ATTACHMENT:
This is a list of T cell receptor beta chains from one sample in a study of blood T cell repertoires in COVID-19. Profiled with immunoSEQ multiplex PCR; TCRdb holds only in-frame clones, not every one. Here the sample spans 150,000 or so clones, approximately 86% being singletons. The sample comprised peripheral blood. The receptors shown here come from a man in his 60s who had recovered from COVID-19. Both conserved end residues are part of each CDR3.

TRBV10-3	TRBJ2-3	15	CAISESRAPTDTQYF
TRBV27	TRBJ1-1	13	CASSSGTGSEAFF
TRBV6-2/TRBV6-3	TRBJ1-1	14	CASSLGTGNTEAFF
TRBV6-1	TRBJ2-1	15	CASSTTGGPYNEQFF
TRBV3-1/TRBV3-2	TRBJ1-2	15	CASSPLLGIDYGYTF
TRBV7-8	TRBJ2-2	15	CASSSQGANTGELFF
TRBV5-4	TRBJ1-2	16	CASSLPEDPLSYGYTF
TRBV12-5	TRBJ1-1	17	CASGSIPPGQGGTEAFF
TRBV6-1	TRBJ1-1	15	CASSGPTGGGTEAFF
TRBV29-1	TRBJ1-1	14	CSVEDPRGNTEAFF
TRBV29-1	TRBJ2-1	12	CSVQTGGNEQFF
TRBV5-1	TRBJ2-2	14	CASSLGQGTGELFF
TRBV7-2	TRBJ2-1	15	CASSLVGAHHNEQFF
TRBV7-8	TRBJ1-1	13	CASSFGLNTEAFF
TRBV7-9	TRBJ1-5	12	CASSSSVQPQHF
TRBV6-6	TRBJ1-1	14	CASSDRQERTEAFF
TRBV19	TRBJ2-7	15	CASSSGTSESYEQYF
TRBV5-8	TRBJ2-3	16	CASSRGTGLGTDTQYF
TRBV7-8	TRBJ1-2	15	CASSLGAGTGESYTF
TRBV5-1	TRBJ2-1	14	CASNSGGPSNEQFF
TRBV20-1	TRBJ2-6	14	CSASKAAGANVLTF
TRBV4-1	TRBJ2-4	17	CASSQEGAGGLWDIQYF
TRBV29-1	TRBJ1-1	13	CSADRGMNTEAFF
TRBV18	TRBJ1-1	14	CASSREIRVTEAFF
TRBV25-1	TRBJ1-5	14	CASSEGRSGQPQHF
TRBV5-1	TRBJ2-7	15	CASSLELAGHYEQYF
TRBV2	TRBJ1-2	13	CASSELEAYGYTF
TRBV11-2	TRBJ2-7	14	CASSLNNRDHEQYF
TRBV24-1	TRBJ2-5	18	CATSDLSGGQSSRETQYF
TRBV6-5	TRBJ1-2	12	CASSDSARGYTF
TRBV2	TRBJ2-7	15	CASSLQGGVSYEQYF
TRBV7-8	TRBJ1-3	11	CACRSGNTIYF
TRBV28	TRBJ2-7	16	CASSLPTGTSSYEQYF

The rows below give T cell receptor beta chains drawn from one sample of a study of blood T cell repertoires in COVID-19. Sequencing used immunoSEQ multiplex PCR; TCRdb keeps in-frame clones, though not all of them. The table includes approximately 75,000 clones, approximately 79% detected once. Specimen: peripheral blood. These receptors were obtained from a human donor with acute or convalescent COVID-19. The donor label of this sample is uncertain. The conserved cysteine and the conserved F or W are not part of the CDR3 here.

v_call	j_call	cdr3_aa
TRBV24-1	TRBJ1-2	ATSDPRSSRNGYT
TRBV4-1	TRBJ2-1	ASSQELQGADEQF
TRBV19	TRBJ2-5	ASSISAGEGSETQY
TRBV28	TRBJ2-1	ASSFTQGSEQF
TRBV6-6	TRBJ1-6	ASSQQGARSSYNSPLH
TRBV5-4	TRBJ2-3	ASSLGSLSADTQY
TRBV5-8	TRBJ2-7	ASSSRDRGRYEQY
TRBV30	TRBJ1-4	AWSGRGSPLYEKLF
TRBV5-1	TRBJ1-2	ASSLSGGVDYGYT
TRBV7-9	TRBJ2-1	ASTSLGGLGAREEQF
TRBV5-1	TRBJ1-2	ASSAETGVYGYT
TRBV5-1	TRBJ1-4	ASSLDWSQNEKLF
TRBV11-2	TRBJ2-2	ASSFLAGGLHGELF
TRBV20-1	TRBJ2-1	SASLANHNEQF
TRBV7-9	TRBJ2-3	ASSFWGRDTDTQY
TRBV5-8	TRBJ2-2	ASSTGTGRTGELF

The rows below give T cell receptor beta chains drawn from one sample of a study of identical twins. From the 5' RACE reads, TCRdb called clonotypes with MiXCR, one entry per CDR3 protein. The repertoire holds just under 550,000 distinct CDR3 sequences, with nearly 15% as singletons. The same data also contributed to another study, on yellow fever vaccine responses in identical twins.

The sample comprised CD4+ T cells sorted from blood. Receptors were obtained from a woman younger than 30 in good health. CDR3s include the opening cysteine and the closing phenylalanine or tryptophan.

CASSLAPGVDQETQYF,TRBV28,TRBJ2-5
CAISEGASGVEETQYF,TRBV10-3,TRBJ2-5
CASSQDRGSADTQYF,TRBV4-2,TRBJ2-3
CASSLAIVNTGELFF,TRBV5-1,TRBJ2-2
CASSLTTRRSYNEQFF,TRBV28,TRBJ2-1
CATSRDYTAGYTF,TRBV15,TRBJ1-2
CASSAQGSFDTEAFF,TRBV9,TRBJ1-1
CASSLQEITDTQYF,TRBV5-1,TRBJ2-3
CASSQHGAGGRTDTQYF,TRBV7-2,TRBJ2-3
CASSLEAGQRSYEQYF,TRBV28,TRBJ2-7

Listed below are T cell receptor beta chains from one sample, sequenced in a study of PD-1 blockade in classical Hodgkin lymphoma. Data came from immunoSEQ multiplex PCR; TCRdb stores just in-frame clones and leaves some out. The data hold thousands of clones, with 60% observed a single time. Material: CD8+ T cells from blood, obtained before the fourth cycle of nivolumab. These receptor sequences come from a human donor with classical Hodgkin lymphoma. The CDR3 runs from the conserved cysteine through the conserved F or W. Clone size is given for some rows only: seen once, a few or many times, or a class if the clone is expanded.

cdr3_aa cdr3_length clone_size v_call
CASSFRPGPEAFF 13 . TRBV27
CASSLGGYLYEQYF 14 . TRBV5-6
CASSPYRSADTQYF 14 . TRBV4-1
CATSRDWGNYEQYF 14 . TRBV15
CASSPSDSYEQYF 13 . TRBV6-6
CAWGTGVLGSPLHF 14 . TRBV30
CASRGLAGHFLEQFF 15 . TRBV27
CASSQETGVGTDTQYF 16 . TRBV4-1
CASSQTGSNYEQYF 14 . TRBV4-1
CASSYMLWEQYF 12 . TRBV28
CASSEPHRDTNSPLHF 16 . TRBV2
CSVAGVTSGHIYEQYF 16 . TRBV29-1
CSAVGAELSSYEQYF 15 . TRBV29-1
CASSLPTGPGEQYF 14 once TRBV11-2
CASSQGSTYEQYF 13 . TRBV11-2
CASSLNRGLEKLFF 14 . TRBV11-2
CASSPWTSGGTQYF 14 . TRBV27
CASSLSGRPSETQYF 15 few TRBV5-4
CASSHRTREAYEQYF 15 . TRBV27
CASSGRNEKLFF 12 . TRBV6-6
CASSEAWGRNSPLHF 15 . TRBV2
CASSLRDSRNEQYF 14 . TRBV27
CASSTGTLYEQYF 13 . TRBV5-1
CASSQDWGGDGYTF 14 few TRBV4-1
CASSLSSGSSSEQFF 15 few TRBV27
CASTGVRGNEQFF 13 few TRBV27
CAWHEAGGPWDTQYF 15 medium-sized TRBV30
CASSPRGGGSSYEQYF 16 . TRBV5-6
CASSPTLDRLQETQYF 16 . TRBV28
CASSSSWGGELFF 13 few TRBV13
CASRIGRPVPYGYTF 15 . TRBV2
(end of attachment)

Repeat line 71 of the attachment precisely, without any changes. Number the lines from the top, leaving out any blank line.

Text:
CASSPSDSYEQYF 13 . TRBV6-6